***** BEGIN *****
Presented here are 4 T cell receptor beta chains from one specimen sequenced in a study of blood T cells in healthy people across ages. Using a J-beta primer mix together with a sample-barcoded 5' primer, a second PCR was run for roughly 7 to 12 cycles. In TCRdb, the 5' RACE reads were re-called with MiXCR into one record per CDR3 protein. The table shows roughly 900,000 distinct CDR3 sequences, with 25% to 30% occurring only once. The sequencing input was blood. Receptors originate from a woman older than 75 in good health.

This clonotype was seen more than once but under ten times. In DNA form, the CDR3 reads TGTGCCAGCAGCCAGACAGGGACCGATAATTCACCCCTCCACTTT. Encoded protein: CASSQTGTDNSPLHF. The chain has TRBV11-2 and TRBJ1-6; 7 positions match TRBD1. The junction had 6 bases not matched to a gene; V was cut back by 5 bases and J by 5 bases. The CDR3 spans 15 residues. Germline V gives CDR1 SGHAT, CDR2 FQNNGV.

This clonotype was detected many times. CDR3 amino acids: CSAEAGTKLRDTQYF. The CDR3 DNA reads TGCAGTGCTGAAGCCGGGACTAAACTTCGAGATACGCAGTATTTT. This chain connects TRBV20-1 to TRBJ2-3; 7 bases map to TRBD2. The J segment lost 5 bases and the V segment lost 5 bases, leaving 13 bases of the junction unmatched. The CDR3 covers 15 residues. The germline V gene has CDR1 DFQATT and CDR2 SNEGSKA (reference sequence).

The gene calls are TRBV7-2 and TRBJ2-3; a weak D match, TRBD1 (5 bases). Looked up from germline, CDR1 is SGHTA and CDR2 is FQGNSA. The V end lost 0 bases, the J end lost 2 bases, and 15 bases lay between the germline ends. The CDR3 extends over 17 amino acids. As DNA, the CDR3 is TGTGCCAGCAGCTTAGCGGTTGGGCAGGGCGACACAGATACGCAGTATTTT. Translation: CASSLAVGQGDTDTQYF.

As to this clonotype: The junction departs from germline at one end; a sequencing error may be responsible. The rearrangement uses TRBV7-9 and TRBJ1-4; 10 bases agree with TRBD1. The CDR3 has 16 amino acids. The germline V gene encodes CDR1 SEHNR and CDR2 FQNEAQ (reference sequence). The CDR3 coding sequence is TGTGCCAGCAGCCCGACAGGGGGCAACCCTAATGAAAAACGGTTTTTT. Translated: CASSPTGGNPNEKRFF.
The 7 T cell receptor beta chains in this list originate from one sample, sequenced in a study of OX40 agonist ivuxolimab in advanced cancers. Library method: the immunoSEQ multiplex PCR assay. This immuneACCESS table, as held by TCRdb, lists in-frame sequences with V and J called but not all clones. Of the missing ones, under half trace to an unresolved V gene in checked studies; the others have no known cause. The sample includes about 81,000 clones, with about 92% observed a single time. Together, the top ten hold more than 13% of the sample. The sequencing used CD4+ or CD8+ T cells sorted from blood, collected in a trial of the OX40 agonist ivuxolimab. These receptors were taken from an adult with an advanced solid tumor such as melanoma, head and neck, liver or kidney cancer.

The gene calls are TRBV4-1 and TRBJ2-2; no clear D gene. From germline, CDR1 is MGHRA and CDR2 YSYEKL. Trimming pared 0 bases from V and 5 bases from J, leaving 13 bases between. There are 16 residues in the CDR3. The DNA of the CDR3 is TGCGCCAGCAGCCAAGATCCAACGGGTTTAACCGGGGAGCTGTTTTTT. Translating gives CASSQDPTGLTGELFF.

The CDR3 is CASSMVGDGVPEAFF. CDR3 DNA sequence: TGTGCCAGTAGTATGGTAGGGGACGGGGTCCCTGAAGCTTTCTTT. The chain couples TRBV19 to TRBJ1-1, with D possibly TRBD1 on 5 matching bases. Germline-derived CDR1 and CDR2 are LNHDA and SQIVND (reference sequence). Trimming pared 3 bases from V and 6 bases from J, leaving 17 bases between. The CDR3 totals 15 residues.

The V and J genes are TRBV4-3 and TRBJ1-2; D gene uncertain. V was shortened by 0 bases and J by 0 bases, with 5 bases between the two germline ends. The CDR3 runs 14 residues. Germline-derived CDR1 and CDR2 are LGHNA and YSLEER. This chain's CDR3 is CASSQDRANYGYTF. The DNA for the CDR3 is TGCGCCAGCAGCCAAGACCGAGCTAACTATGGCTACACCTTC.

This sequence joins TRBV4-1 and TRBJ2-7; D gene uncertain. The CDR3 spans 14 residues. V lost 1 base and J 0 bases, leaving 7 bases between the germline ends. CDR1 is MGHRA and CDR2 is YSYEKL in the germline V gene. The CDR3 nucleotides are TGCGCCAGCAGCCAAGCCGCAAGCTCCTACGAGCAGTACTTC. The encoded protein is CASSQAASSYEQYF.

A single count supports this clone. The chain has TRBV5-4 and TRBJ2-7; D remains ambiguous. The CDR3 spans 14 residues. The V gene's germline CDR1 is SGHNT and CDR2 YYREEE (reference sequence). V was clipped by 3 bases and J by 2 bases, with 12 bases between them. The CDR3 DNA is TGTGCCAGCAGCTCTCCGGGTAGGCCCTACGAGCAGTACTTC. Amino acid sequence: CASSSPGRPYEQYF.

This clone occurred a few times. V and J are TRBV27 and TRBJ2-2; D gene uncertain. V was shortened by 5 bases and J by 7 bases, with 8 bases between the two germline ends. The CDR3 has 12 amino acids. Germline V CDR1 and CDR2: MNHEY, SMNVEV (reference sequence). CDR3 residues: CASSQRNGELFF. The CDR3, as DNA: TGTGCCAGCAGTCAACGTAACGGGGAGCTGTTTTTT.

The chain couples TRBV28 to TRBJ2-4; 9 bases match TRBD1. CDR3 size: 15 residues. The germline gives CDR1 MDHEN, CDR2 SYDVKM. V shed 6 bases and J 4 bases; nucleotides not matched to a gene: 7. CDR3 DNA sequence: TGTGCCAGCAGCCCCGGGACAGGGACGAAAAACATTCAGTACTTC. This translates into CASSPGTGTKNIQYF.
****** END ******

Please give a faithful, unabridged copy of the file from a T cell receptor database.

Presented here are 4 T cell receptor beta chains from one specimen sequenced in a study of blood T cells in healthy people across ages. Using a J-beta primer mix together with a sample-barcoded 5' primer, a second PCR was run for roughly 7 to 12 cycles. In TCRdb, the 5' RACE reads were re-called with MiXCR into one record per CDR3 protein. The table shows roughly 900,000 distinct CDR3 sequences, with 25% to 30% occurring only once. The sequencing input was blood. Receptors originate from a woman older than 75 in good health.

This clonotype was seen more than once but under ten times. In DNA form, the CDR3 reads TGTGCCAGCAGCCAGACAGGGACCGATAATTCACCCCTCCACTTT. Encoded protein: CASSQTGTDNSPLHF. The chain has TRBV11-2 and TRBJ1-6; 7 positions match TRBD1. The junction had 6 bases not matched to a gene; V was cut back by 5 bases and J by 5 bases. The CDR3 spans 15 residues. Germline V gives CDR1 SGHAT, CDR2 FQNNGV.

This clonotype was detected many times. CDR3 amino acids: CSAEAGTKLRDTQYF. The CDR3 DNA reads TGCAGTGCTGAAGCCGGGACTAAACTTCGAGATACGCAGTATTTT. This chain connects TRBV20-1 to TRBJ2-3; 7 bases map to TRBD2. The J segment lost 5 bases and the V segment lost 5 bases, leaving 13 bases of the junction unmatched. The CDR3 covers 15 residues. The germline V gene has CDR1 DFQATT and CDR2 SNEGSKA (reference sequence).

The gene calls are TRBV7-2 and TRBJ2-3; a weak D match, TRBD1 (5 bases). Looked up from germline, CDR1 is SGHTA and CDR2 is FQGNSA. The V end lost 0 bases, the J end lost 2 bases, and 15 bases lay between the germline ends. The CDR3 extends over 17 amino acids. As DNA, the CDR3 is TGTGCCAGCAGCTTAGCGGTTGGGCAGGGCGACACAGATACGCAGTATTTT. Translation: CASSLAVGQGDTDTQYF.

As to this clonotype: The junction departs from germline at one end; a sequencing error may be responsible. The rearrangement uses TRBV7-9 and TRBJ1-4; 10 bases agree with TRBD1. The CDR3 has 16 amino acids. The germline V gene encodes CDR1 SEHNR and CDR2 FQNEAQ (reference sequence). The CDR3 coding sequence is TGTGCCAGCAGCCCGACAGGGGGCAACCCTAATGAAAAACGGTTTTTT. Translated: CASSPTGGNPNEKRFF.
The 7 T cell receptor beta chains in this list originate from one sample, sequenced in a study of OX40 agonist ivuxolimab in advanced cancers. Library method: the immunoSEQ multiplex PCR assay. This immuneACCESS table, as held by TCRdb, lists in-frame sequences with V and J called but not all clones. Of the missing ones, under half trace to an unresolved V gene in checked studies; the others have no known cause. The sample includes about 81,000 clones, with about 92% observed a single time. Together, the top ten hold more than 13% of the sample. The sequencing used CD4+ or CD8+ T cells sorted from blood, collected in a trial of the OX40 agonist ivuxolimab. These receptors were taken from an adult with an advanced solid tumor such as melanoma, head and neck, liver or kidney cancer.

The gene calls are TRBV4-1 and TRBJ2-2; no clear D gene. From germline, CDR1 is MGHRA and CDR2 YSYEKL. Trimming pared 0 bases from V and 5 bases from J, leaving 13 bases between. There are 16 residues in the CDR3. The DNA of the CDR3 is TGCGCCAGCAGCCAAGATCCAACGGGTTTAACCGGGGAGCTGTTTTTT. Translating gives CASSQDPTGLTGELFF.

The CDR3 is CASSMVGDGVPEAFF. CDR3 DNA sequence: TGTGCCAGTAGTATGGTAGGGGACGGGGTCCCTGAAGCTTTCTTT. The chain couples TRBV19 to TRBJ1-1, with D possibly TRBD1 on 5 matching bases. Germline-derived CDR1 and CDR2 are LNHDA and SQIVND (reference sequence). Trimming pared 3 bases from V and 6 bases from J, leaving 17 bases between. The CDR3 totals 15 residues.

The V and J genes are TRBV4-3 and TRBJ1-2; D gene uncertain. V was shortened by 0 bases and J by 0 bases, with 5 bases between the two germline ends. The CDR3 runs 14 residues. Germline-derived CDR1 and CDR2 are LGHNA and YSLEER. This chain's CDR3 is CASSQDRANYGYTF. The DNA for the CDR3 is TGCGCCAGCAGCCAAGACCGAGCTAACTATGGCTACACCTTC.

This sequence joins TRBV4-1 and TRBJ2-7; D gene uncertain. The CDR3 spans 14 residues. V lost 1 base and J 0 bases, leaving 7 bases between the germline ends. CDR1 is MGHRA and CDR2 is YSYEKL in the germline V gene. The CDR3 nucleotides are TGCGCCAGCAGCCAAGCCGCAAGCTCCTACGAGCAGTACTTC. The encoded protein is CASSQAASSYEQYF.

A single count supports this clone. The chain has TRBV5-4 and TRBJ2-7; D remains ambiguous. The CDR3 spans 14 residues. The V gene's germline CDR1 is SGHNT and CDR2 YYREEE (reference sequence). V was clipped by 3 bases and J by 2 bases, with 12 bases between them. The CDR3 DNA is TGTGCCAGCAGCTCTCCGGGTAGGCCCTACGAGCAGTACTTC. Amino acid sequence: CASSSPGRPYEQYF.

This clone occurred a few times. V and J are TRBV27 and TRBJ2-2; D gene uncertain. V was shortened by 5 bases and J by 7 bases, with 8 bases between the two germline ends. The CDR3 has 12 amino acids. Germline V CDR1 and CDR2: MNHEY, SMNVEV (reference sequence). CDR3 residues: CASSQRNGELFF. The CDR3, as DNA: TGTGCCAGCAGTCAACGTAACGGGGAGCTGTTTTTT.

The chain couples TRBV28 to TRBJ2-4; 9 bases match TRBD1. CDR3 size: 15 residues. The germline gives CDR1 MDHEN, CDR2 SYDVKM. V shed 6 bases and J 4 bases; nucleotides not matched to a gene: 7. CDR3 DNA sequence: TGTGCCAGCAGCCCCGGGACAGGGACGAAAAACATTCAGTACTTC. This translates into CASSPGTGTKNIQYF.